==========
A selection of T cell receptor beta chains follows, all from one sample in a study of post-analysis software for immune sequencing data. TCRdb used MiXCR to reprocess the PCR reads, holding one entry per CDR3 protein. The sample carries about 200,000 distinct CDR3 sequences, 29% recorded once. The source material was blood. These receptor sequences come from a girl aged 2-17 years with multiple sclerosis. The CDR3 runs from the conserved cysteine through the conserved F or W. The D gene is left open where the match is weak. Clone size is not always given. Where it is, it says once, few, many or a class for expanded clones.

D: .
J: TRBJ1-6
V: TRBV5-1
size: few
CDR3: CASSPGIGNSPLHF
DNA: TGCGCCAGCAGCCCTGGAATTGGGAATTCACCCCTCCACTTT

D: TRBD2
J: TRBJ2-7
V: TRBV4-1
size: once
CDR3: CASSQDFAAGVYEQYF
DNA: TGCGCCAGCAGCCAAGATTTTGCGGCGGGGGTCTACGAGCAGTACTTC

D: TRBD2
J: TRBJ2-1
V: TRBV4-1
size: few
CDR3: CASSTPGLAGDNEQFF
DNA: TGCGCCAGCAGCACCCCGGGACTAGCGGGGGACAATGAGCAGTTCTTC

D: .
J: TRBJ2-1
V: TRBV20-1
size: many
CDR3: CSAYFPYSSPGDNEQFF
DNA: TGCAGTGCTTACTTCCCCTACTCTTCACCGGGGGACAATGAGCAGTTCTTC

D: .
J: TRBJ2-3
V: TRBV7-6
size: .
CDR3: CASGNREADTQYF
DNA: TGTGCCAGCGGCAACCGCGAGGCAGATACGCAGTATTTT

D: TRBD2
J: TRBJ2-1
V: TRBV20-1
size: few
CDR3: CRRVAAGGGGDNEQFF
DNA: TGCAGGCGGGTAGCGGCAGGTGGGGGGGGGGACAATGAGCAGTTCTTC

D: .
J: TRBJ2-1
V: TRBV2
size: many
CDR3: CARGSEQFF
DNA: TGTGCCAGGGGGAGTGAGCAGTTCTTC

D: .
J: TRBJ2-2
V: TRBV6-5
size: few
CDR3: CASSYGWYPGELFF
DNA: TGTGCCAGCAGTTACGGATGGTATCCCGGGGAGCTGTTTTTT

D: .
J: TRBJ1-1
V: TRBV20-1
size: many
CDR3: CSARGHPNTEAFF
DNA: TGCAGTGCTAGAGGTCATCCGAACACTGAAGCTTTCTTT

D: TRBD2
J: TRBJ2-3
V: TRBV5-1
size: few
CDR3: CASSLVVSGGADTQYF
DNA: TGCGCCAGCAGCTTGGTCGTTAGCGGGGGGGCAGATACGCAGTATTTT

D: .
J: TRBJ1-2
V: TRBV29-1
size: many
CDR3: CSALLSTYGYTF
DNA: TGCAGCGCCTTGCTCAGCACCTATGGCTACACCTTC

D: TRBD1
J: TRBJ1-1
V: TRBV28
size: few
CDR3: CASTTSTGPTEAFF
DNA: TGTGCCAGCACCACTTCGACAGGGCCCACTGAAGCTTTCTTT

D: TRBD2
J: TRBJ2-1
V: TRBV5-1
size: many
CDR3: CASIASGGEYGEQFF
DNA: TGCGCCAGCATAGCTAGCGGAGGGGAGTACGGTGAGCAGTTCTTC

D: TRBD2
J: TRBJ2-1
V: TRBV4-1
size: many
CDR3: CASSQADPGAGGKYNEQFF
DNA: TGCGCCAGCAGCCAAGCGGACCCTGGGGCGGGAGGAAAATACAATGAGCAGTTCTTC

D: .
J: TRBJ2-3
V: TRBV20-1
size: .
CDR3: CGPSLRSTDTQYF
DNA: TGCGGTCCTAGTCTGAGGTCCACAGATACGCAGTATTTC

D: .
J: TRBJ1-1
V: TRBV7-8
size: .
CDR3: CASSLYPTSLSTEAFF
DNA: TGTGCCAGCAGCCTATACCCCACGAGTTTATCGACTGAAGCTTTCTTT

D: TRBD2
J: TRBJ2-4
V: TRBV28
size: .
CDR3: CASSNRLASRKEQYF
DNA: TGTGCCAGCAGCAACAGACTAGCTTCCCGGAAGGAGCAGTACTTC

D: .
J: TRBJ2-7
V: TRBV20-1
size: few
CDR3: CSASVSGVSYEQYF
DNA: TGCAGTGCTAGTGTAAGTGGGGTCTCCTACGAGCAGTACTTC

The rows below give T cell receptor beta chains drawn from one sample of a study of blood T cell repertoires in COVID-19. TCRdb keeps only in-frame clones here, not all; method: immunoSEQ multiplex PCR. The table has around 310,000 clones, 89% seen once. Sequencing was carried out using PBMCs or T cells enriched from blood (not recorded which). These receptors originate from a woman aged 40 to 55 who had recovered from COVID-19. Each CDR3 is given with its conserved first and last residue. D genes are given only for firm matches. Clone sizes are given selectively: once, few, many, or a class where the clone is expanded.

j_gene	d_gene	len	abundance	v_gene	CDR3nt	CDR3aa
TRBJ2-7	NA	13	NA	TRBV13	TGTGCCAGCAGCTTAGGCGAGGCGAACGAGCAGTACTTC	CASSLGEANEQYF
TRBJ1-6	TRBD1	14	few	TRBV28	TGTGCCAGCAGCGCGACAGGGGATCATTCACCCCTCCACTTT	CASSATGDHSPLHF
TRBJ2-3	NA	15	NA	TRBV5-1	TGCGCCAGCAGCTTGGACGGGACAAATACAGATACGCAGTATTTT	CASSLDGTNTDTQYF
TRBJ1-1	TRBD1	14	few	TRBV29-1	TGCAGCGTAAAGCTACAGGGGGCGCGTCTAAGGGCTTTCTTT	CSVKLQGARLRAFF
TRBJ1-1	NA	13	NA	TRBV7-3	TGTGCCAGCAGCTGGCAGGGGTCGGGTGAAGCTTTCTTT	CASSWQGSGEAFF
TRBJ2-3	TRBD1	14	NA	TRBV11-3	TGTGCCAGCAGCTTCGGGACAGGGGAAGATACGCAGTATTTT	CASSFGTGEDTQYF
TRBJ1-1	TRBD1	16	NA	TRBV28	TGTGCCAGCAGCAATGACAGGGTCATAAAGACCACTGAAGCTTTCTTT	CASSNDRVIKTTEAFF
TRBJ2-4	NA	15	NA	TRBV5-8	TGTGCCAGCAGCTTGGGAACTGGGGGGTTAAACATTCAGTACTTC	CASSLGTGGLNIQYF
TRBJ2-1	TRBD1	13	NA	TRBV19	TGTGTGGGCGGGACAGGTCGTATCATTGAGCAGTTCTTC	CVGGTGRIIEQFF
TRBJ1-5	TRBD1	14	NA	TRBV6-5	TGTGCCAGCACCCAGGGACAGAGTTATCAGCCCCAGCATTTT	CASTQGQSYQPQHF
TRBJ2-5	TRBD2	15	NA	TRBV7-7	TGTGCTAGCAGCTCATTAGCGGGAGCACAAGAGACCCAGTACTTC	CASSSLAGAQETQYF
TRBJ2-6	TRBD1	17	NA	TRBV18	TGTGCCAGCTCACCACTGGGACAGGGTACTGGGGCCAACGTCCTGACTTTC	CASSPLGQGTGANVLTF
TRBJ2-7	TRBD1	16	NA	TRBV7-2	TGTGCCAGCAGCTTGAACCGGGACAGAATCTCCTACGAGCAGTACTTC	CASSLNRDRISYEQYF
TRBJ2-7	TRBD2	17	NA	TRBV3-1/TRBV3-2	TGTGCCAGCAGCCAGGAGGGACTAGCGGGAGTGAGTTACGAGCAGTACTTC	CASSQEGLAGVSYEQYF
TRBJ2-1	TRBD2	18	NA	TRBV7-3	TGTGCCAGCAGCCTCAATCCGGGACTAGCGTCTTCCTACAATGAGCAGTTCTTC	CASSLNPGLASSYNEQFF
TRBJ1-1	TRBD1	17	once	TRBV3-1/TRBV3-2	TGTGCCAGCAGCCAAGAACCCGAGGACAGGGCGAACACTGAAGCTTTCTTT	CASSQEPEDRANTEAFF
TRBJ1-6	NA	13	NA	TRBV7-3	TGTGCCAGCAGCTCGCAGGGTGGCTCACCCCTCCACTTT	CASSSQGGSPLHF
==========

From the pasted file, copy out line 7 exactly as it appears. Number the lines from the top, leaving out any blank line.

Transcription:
DNA: TGCGCCAGCAGCCCTGGAATTGGGAATTCACCCCTCCACTTT